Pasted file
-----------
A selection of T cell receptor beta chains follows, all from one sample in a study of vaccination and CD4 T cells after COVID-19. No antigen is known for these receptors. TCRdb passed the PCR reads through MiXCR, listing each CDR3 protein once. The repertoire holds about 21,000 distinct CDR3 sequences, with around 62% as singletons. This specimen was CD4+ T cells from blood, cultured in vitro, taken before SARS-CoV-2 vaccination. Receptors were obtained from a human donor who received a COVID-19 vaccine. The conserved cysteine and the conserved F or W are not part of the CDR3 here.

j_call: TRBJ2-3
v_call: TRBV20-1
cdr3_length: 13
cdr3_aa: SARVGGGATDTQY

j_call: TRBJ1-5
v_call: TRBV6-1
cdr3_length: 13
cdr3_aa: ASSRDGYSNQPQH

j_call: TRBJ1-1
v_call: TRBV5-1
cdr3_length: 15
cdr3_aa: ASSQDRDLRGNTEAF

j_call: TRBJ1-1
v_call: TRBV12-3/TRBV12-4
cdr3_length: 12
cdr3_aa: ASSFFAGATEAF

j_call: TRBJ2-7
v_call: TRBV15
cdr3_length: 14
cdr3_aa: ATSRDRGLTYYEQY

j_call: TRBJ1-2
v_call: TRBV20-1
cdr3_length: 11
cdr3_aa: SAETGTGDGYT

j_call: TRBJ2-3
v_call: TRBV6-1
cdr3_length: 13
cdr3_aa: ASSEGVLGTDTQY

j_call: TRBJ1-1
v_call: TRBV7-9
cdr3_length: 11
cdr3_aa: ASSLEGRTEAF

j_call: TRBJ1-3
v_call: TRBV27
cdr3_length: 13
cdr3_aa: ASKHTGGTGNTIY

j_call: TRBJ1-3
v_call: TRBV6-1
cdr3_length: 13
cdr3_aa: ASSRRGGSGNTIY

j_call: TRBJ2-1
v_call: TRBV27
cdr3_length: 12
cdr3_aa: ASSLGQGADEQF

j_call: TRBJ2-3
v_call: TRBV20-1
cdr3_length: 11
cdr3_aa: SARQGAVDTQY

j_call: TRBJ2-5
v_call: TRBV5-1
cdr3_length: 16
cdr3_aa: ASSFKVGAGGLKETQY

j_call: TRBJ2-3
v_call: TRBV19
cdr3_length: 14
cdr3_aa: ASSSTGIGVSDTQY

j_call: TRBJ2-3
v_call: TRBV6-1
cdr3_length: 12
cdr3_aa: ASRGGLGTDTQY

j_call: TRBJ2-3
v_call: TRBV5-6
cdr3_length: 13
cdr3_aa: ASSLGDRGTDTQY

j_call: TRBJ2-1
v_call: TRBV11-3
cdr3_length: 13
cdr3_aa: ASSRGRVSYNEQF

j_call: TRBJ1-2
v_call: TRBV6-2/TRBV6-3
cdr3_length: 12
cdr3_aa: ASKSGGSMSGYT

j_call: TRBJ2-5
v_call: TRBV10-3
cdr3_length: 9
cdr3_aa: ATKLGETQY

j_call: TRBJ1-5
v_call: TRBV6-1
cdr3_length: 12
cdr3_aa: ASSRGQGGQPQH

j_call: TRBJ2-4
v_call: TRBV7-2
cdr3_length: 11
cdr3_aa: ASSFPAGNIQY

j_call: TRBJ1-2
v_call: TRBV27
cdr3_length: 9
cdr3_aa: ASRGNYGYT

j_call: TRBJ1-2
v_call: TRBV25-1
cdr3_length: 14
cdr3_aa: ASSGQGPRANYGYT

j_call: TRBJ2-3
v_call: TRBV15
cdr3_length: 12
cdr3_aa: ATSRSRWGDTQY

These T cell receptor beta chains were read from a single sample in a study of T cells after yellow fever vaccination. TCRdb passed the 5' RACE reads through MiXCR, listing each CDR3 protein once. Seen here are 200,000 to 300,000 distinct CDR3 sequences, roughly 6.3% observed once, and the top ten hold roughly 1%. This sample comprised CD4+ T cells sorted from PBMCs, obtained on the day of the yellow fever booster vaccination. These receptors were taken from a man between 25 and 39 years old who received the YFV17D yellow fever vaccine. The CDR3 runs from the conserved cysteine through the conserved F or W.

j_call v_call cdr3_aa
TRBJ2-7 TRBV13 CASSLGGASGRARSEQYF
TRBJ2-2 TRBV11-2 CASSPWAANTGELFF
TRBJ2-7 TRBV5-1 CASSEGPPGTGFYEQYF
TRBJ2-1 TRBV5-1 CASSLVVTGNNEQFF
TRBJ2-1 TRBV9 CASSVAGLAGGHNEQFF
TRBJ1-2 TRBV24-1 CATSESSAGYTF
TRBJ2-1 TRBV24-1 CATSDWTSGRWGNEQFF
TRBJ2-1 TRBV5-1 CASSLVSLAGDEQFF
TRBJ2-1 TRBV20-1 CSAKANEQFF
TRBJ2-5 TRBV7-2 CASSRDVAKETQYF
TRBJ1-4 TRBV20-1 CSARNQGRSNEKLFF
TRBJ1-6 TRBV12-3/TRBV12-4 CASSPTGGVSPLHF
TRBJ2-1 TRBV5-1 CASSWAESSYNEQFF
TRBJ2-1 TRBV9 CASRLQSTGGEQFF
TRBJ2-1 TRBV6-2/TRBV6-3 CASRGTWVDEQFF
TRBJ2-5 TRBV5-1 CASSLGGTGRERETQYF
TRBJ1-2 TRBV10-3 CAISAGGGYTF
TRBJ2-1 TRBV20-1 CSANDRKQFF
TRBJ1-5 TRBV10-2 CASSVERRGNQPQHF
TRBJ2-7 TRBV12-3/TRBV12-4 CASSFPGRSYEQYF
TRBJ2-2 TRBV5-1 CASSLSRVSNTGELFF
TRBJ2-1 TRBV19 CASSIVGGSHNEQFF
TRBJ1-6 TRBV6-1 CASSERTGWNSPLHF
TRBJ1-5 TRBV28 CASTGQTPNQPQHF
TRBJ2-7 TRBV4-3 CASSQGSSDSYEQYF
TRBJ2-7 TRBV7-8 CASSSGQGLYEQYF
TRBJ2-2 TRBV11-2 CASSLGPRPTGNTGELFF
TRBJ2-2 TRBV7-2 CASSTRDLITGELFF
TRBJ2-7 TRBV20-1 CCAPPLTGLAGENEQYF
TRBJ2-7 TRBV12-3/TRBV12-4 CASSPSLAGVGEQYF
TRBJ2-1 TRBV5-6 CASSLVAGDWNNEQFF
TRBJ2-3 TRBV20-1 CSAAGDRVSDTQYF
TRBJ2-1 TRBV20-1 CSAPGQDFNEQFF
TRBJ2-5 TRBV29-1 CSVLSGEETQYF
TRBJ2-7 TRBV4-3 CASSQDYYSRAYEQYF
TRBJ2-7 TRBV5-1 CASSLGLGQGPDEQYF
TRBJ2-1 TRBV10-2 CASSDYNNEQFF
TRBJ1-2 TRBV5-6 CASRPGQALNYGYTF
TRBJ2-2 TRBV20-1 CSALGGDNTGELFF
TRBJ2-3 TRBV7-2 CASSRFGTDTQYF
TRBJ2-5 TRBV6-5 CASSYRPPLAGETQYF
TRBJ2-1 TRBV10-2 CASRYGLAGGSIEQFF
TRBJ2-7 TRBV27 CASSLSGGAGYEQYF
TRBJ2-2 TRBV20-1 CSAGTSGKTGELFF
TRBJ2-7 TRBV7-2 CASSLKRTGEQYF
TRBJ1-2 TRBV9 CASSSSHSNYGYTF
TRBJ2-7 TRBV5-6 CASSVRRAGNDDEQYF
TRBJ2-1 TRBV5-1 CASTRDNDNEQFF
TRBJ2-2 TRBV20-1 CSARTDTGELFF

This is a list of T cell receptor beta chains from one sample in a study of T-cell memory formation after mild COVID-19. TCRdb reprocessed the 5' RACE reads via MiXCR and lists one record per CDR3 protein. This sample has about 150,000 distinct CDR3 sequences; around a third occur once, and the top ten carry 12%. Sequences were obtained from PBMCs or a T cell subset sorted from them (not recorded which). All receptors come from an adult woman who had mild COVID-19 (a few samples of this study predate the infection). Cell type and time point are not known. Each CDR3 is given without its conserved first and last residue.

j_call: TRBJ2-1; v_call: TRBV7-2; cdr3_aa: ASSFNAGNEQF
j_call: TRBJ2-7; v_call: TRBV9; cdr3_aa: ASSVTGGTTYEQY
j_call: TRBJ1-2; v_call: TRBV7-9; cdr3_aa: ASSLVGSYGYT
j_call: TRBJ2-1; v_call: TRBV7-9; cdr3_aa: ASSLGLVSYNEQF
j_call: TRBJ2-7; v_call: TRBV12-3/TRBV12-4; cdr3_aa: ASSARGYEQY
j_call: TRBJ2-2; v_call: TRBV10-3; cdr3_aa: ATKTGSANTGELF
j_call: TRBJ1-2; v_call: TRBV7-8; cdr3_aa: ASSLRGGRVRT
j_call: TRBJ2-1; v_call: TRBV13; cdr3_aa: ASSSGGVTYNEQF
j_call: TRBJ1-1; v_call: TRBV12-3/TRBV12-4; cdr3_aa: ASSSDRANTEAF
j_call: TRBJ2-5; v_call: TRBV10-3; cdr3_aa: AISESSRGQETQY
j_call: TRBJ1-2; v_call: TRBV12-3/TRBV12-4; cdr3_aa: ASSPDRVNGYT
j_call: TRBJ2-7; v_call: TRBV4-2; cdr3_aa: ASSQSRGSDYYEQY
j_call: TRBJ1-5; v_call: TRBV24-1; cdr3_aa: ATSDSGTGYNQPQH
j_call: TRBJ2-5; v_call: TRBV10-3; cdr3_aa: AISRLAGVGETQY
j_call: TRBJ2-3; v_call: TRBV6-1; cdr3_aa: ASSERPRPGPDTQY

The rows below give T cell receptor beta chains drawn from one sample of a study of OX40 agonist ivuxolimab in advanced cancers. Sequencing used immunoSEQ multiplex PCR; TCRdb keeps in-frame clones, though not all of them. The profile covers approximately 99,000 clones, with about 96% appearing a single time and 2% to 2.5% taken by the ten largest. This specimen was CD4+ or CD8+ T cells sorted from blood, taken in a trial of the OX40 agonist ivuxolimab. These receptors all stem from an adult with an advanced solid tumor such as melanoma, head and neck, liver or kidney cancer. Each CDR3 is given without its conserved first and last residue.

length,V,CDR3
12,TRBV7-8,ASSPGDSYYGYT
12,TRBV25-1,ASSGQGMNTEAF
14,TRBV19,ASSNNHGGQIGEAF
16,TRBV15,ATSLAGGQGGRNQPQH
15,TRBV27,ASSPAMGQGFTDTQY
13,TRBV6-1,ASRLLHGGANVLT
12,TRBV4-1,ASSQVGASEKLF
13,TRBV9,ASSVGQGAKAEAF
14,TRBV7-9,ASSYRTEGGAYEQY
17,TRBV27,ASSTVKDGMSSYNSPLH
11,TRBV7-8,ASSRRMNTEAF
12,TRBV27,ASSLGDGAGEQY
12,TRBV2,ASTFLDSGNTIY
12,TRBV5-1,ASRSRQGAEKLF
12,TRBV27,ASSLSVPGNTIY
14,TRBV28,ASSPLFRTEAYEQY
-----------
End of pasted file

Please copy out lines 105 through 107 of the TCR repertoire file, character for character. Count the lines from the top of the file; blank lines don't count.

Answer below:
TRBJ1-2 TRBV24-1 CATSESSAGYTF
TRBJ2-1 TRBV24-1 CATSDWTSGRWGNEQFF
TRBJ2-1 TRBV5-1 CASSLVSLAGDEQFF